Fire destroyed a salmon incubation building and over a million eggs at Crystal Lake Hatchery on Mitkof Island south of Petersburg early Tuesday morning.
Volunteer fire department spokesman Dave Berg said the call came in around 2:30 Tuesday morning. He says the department decided to send one truck to the site, almost 18 miles south of Petersburg.
“When our truck got out there with our senior fire officers they discovered that indeed the building was fully engulfed and they went into defensive mode with hose lines off of the truck, they drafted water and were able to keep the sections of the building that keep the fuel tanks cool and so there was no spill to our knowledge but the building was a total loss.”
He noted that the fire department wanted to keep some engines and resources in town in case of another fire in Petersburg. “We certainly appreciate all of the volunteers who showed up and hopefully people understand the importance of keeping the crew and resources in town in case something happens here. We can’t, in an area, especially with a long response time like it would be to 18-mile, it would be real difficult to put out a fire that had a good seat on it and save a structure that was that far away so I’m just glad no one was hurt.”
The assistant state fire marshal is in town this week on other business and is investigating the cause of the fire. No injuries were reported.
The hatchery buildings are owned by the state of Alaska and the hatchery is operated by the Southern Southeast Regional Aquaculture Association, based in Ketchikan. It produces king and coho salmon.John Burke is general manager with the regional non-profit hatchery association. He says the incubation room burned down and fuel tanks and generator room were also damaged in the blaze.
“Well basically the incubation room is the hatchery itself. So right now the eggs in the hatchery are pretty well, or a good part of the eggs in the hatchery are pretty well destroyed right now. And those would include the Chickamin stock fish that we take back to Neets Bay and they would include some of the Andrews Creek fish that we were scheduled to release at City Creek there in Petersburg as well as at Anita Bay. Now these aren’t this year’s releases they would be the releases in 2015.”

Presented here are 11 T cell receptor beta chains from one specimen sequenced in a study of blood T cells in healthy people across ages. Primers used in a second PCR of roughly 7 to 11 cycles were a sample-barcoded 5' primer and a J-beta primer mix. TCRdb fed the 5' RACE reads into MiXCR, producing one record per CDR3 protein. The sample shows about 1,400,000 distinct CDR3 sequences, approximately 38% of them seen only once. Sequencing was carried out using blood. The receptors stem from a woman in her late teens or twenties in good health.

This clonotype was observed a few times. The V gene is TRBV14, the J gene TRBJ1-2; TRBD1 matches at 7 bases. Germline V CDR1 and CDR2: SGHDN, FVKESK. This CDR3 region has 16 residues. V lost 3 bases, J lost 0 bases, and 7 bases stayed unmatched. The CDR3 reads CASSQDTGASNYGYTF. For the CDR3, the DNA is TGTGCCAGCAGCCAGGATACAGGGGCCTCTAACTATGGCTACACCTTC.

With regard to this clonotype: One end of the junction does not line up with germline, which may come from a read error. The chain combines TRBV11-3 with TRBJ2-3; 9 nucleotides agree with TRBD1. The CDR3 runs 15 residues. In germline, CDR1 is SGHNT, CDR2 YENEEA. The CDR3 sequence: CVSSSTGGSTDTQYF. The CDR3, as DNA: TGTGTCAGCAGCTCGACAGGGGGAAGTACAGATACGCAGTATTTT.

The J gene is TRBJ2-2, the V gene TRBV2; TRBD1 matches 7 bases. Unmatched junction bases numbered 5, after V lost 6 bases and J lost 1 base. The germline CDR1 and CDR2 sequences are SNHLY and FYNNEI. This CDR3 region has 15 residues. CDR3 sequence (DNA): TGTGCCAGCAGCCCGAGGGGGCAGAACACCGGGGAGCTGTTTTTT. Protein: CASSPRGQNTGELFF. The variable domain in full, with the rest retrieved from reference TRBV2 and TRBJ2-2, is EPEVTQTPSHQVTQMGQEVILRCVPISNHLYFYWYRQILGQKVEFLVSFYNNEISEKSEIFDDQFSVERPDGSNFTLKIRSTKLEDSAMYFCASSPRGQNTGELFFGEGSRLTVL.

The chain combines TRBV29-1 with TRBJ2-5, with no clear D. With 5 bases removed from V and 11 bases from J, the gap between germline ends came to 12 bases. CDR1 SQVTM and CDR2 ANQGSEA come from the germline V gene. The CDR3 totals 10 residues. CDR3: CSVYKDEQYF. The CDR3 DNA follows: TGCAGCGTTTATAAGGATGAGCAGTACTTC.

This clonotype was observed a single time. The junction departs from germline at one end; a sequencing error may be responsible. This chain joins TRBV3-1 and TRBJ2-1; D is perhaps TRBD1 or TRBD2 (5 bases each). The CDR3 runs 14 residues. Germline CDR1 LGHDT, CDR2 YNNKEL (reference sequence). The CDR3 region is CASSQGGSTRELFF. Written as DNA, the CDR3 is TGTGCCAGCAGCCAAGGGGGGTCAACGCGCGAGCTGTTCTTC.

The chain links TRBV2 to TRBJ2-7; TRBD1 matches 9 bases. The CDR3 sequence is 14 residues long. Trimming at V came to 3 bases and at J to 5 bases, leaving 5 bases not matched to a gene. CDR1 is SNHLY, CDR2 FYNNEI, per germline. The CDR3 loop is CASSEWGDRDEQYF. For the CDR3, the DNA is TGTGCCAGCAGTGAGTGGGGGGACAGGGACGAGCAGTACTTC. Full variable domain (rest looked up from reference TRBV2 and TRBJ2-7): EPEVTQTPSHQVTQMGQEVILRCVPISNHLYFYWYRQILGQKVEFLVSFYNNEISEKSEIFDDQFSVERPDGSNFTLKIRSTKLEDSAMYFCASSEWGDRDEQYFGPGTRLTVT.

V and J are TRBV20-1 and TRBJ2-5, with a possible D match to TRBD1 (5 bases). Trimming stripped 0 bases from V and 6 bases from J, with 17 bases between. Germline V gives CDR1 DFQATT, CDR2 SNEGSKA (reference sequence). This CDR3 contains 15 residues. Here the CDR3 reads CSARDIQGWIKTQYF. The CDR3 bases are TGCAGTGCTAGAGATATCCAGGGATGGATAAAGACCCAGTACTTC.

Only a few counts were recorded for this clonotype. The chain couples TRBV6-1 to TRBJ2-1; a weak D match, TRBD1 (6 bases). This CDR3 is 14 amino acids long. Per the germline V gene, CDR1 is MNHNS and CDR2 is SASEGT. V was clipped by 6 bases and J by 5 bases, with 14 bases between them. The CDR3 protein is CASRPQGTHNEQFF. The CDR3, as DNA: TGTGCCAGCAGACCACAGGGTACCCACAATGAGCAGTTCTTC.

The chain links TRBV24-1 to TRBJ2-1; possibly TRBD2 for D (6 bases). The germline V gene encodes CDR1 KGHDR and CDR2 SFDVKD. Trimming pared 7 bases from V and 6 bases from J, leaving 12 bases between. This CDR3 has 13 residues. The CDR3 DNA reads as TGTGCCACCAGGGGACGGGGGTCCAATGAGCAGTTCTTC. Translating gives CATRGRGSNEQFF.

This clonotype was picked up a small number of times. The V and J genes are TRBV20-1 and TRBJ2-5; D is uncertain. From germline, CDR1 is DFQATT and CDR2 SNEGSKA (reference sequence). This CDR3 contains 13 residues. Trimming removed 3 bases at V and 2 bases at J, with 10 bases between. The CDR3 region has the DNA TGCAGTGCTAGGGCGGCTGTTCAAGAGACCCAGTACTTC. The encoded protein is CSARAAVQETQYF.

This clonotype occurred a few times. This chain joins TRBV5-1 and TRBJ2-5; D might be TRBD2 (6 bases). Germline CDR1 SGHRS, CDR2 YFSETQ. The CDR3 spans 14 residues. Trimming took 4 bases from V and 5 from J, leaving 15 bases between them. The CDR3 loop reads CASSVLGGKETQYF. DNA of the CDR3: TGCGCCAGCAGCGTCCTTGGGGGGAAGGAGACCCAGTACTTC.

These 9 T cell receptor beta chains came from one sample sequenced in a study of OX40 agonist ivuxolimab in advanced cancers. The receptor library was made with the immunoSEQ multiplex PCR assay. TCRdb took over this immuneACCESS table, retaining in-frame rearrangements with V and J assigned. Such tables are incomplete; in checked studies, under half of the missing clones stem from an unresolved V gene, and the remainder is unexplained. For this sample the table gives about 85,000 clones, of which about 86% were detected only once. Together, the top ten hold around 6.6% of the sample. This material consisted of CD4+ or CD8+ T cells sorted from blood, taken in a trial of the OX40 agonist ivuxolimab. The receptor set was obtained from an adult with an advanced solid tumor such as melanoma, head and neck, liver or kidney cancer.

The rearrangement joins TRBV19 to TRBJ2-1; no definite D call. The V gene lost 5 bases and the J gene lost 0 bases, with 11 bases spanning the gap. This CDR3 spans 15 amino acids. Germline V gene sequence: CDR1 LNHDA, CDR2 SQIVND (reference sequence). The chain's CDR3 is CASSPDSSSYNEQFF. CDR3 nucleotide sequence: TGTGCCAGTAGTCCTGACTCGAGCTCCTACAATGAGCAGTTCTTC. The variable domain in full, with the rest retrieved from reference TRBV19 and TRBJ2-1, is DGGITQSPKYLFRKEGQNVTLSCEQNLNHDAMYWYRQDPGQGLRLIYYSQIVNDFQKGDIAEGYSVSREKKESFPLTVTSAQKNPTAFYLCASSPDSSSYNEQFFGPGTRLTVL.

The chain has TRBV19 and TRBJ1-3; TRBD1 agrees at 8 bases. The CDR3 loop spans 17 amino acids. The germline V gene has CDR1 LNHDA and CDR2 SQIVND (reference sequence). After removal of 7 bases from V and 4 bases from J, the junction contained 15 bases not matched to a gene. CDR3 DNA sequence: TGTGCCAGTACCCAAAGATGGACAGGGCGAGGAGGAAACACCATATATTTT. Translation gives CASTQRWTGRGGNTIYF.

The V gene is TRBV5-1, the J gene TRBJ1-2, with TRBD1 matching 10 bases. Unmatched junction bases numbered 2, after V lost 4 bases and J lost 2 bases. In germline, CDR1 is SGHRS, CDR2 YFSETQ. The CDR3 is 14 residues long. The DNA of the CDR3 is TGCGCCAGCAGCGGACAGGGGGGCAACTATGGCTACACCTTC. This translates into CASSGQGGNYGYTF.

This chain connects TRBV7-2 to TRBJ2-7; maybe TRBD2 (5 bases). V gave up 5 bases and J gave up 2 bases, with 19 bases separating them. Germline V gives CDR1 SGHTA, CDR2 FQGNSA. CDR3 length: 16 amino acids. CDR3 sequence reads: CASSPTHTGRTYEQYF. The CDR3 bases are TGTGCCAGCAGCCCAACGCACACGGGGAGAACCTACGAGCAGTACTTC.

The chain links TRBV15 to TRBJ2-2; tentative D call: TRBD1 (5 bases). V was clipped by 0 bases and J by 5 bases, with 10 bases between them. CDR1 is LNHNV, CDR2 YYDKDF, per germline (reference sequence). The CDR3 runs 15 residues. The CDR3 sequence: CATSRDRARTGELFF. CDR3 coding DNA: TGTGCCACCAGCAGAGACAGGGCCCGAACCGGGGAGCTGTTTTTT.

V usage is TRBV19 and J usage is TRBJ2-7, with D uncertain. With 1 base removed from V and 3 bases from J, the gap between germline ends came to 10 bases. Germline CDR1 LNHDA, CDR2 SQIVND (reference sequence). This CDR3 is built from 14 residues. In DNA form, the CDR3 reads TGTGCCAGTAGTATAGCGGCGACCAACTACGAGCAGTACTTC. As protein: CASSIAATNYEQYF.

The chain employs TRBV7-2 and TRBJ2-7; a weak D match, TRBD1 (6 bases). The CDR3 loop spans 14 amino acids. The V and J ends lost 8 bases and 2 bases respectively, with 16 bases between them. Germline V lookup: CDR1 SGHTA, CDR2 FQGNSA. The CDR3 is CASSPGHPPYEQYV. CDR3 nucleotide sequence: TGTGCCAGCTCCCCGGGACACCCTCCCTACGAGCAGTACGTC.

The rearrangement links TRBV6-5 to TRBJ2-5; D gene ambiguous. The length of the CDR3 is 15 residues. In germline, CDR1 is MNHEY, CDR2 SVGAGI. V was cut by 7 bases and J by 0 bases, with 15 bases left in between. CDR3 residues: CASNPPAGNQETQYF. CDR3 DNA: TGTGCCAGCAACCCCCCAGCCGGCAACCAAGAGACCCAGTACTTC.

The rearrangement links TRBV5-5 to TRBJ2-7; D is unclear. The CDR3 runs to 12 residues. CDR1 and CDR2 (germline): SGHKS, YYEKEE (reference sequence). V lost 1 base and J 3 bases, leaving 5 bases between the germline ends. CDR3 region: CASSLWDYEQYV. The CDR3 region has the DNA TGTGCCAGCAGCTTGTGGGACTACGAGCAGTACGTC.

Anita Bay is near Wrangell and Neets Bay is between Wrangell and Ketchikan. SSRAA’s eggs were originally taken from the Chickamin River near Ketchikan and Andrews Creek, a tributary of the Stikine River near Wrangell.
Burke estimated around 1.2-1.3 million eggs were lost and does not think it will be possible to replace them from another hatchery facility. He thinks the loss to commercial fishing fleets could be valued over $1 million. Burke hoped SSRAA can rebuild the incubation room.
“It doesn’t mean this is a good situation but it would be trying to make the best out of what is a bad situation. So we would try to replace what’s there. We will try to get it fixed either there or go somewhere else, so we can take eggs there this August when we normally would. We would like to keep the program going and we think we can do that.”
Some of the 2015 eggs had already been moved from the incubation building and escaped the fire. Burke said the most important thing is that no one was injured.
- Alaska Native people gather before Alaska Day in Sitka to share knowledge and to heal.
- When you toss a candy wrapper in the trash in five Southeast Alaska communities, you’re sending it on a thousand-mile journey to a Lower 48 landfill.
- The Canadian DJ collective is playing Centennial Hall with Woosh.ji.een Dance Group. They combine traditional Pow Wow songs with elements of hip-hop to promote inclusivity and representation of First Nations peoples.
- It’s not clear whether independent Gov. Bill Walker will run in the primary. A campaign spokesperson said Walker could not comment because it is a pending legal matter to which the state is a party.